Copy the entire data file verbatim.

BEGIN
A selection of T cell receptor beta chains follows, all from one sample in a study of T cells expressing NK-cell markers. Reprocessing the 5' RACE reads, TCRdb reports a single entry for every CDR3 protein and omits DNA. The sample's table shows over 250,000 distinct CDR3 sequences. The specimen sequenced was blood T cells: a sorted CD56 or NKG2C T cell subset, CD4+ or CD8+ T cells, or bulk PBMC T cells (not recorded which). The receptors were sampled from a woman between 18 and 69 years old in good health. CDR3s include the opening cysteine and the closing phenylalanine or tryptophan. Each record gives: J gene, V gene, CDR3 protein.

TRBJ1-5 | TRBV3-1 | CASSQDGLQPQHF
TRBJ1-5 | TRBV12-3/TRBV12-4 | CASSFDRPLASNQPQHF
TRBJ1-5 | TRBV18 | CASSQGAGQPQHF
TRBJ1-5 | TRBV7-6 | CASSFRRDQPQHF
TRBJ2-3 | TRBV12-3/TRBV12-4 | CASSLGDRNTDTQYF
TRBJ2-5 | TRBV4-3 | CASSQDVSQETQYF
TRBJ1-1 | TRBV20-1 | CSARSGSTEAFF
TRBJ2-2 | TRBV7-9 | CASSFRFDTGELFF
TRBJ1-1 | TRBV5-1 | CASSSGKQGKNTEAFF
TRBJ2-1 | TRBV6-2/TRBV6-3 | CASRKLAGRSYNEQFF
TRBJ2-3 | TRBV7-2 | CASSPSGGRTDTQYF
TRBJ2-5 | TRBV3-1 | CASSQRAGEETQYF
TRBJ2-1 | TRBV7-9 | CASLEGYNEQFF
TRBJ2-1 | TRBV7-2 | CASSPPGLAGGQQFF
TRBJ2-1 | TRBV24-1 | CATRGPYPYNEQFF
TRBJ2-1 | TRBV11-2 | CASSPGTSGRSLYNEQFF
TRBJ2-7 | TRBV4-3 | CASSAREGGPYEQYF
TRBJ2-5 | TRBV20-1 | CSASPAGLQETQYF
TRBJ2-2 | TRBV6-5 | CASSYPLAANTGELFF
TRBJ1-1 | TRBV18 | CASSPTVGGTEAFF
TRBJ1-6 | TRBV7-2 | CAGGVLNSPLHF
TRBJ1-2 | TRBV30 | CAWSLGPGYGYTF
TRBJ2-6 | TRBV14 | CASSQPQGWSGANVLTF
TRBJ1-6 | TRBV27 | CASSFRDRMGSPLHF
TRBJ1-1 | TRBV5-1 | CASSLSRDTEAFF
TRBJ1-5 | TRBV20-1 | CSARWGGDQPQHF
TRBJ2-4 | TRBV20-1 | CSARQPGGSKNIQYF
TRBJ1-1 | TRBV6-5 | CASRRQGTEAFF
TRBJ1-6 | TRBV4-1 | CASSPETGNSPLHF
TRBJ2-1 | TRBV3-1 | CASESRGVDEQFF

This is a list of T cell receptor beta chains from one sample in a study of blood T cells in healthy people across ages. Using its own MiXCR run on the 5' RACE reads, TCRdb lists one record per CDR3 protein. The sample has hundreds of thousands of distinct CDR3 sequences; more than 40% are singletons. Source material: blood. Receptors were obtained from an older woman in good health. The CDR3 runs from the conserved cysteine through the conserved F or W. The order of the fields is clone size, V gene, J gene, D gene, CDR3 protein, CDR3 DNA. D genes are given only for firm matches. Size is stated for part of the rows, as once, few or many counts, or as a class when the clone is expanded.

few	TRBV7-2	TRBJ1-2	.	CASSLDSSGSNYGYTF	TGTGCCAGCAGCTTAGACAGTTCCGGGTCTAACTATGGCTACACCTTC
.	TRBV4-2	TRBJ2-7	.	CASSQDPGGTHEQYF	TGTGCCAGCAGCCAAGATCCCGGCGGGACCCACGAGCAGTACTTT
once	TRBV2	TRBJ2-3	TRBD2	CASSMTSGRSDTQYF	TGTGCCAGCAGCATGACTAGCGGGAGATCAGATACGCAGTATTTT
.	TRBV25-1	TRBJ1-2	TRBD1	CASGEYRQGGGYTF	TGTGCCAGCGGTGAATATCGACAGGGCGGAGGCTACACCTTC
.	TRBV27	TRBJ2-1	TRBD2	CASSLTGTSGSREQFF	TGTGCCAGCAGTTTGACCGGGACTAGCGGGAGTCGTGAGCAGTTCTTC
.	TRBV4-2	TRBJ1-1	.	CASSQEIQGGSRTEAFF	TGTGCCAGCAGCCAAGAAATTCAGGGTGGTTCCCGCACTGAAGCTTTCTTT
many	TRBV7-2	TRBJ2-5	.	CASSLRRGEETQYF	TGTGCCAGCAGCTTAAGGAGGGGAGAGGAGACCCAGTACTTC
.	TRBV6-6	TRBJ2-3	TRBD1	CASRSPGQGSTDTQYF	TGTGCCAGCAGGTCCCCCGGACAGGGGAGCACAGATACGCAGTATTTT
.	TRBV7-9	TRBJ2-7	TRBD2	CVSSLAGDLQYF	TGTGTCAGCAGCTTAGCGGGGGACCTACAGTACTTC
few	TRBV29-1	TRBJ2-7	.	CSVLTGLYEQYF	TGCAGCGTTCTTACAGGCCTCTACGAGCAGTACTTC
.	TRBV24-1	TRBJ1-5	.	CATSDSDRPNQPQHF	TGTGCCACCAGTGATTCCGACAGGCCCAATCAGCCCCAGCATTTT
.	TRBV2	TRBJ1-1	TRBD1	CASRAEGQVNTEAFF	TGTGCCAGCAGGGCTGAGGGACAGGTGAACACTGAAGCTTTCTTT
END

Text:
A selection of T cell receptor beta chains follows, all from one sample in a study of T cells expressing NK-cell markers. Reprocessing the 5' RACE reads, TCRdb reports a single entry for every CDR3 protein and omits DNA. The sample's table shows over 250,000 distinct CDR3 sequences. The specimen sequenced was blood T cells: a sorted CD56 or NKG2C T cell subset, CD4+ or CD8+ T cells, or bulk PBMC T cells (not recorded which). The receptors were sampled from a woman between 18 and 69 years old in good health. CDR3s include the opening cysteine and the closing phenylalanine or tryptophan. Each record gives: J gene, V gene, CDR3 protein.

TRBJ1-5 | TRBV3-1 | CASSQDGLQPQHF
TRBJ1-5 | TRBV12-3/TRBV12-4 | CASSFDRPLASNQPQHF
TRBJ1-5 | TRBV18 | CASSQGAGQPQHF
TRBJ1-5 | TRBV7-6 | CASSFRRDQPQHF
TRBJ2-3 | TRBV12-3/TRBV12-4 | CASSLGDRNTDTQYF
TRBJ2-5 | TRBV4-3 | CASSQDVSQETQYF
TRBJ1-1 | TRBV20-1 | CSARSGSTEAFF
TRBJ2-2 | TRBV7-9 | CASSFRFDTGELFF
TRBJ1-1 | TRBV5-1 | CASSSGKQGKNTEAFF
TRBJ2-1 | TRBV6-2/TRBV6-3 | CASRKLAGRSYNEQFF
TRBJ2-3 | TRBV7-2 | CASSPSGGRTDTQYF
TRBJ2-5 | TRBV3-1 | CASSQRAGEETQYF
TRBJ2-1 | TRBV7-9 | CASLEGYNEQFF
TRBJ2-1 | TRBV7-2 | CASSPPGLAGGQQFF
TRBJ2-1 | TRBV24-1 | CATRGPYPYNEQFF
TRBJ2-1 | TRBV11-2 | CASSPGTSGRSLYNEQFF
TRBJ2-7 | TRBV4-3 | CASSAREGGPYEQYF
TRBJ2-5 | TRBV20-1 | CSASPAGLQETQYF
TRBJ2-2 | TRBV6-5 | CASSYPLAANTGELFF
TRBJ1-1 | TRBV18 | CASSPTVGGTEAFF
TRBJ1-6 | TRBV7-2 | CAGGVLNSPLHF
TRBJ1-2 | TRBV30 | CAWSLGPGYGYTF
TRBJ2-6 | TRBV14 | CASSQPQGWSGANVLTF
TRBJ1-6 | TRBV27 | CASSFRDRMGSPLHF
TRBJ1-1 | TRBV5-1 | CASSLSRDTEAFF
TRBJ1-5 | TRBV20-1 | CSARWGGDQPQHF
TRBJ2-4 | TRBV20-1 | CSARQPGGSKNIQYF
TRBJ1-1 | TRBV6-5 | CASRRQGTEAFF
TRBJ1-6 | TRBV4-1 | CASSPETGNSPLHF
TRBJ2-1 | TRBV3-1 | CASESRGVDEQFF

This is a list of T cell receptor beta chains from one sample in a study of blood T cells in healthy people across ages. Using its own MiXCR run on the 5' RACE reads, TCRdb lists one record per CDR3 protein. The sample has hundreds of thousands of distinct CDR3 sequences; more than 40% are singletons. Source material: blood. Receptors were obtained from an older woman in good health. The CDR3 runs from the conserved cysteine through the conserved F or W. The order of the fields is clone size, V gene, J gene, D gene, CDR3 protein, CDR3 DNA. D genes are given only for firm matches. Size is stated for part of the rows, as once, few or many counts, or as a class when the clone is expanded.

few	TRBV7-2	TRBJ1-2	.	CASSLDSSGSNYGYTF	TGTGCCAGCAGCTTAGACAGTTCCGGGTCTAACTATGGCTACACCTTC
.	TRBV4-2	TRBJ2-7	.	CASSQDPGGTHEQYF	TGTGCCAGCAGCCAAGATCCCGGCGGGACCCACGAGCAGTACTTT
once	TRBV2	TRBJ2-3	TRBD2	CASSMTSGRSDTQYF	TGTGCCAGCAGCATGACTAGCGGGAGATCAGATACGCAGTATTTT
.	TRBV25-1	TRBJ1-2	TRBD1	CASGEYRQGGGYTF	TGTGCCAGCGGTGAATATCGACAGGGCGGAGGCTACACCTTC
.	TRBV27	TRBJ2-1	TRBD2	CASSLTGTSGSREQFF	TGTGCCAGCAGTTTGACCGGGACTAGCGGGAGTCGTGAGCAGTTCTTC
.	TRBV4-2	TRBJ1-1	.	CASSQEIQGGSRTEAFF	TGTGCCAGCAGCCAAGAAATTCAGGGTGGTTCCCGCACTGAAGCTTTCTTT
many	TRBV7-2	TRBJ2-5	.	CASSLRRGEETQYF	TGTGCCAGCAGCTTAAGGAGGGGAGAGGAGACCCAGTACTTC
.	TRBV6-6	TRBJ2-3	TRBD1	CASRSPGQGSTDTQYF	TGTGCCAGCAGGTCCCCCGGACAGGGGAGCACAGATACGCAGTATTTT
.	TRBV7-9	TRBJ2-7	TRBD2	CVSSLAGDLQYF	TGTGTCAGCAGCTTAGCGGGGGACCTACAGTACTTC
few	TRBV29-1	TRBJ2-7	.	CSVLTGLYEQYF	TGCAGCGTTCTTACAGGCCTCTACGAGCAGTACTTC
.	TRBV24-1	TRBJ1-5	.	CATSDSDRPNQPQHF	TGTGCCACCAGTGATTCCGACAGGCCCAATCAGCCCCAGCATTTT
.	TRBV2	TRBJ1-1	TRBD1	CASRAEGQVNTEAFF	TGTGCCAGCAGGGCTGAGGGACAGGTGAACACTGAAGCTTTCTTT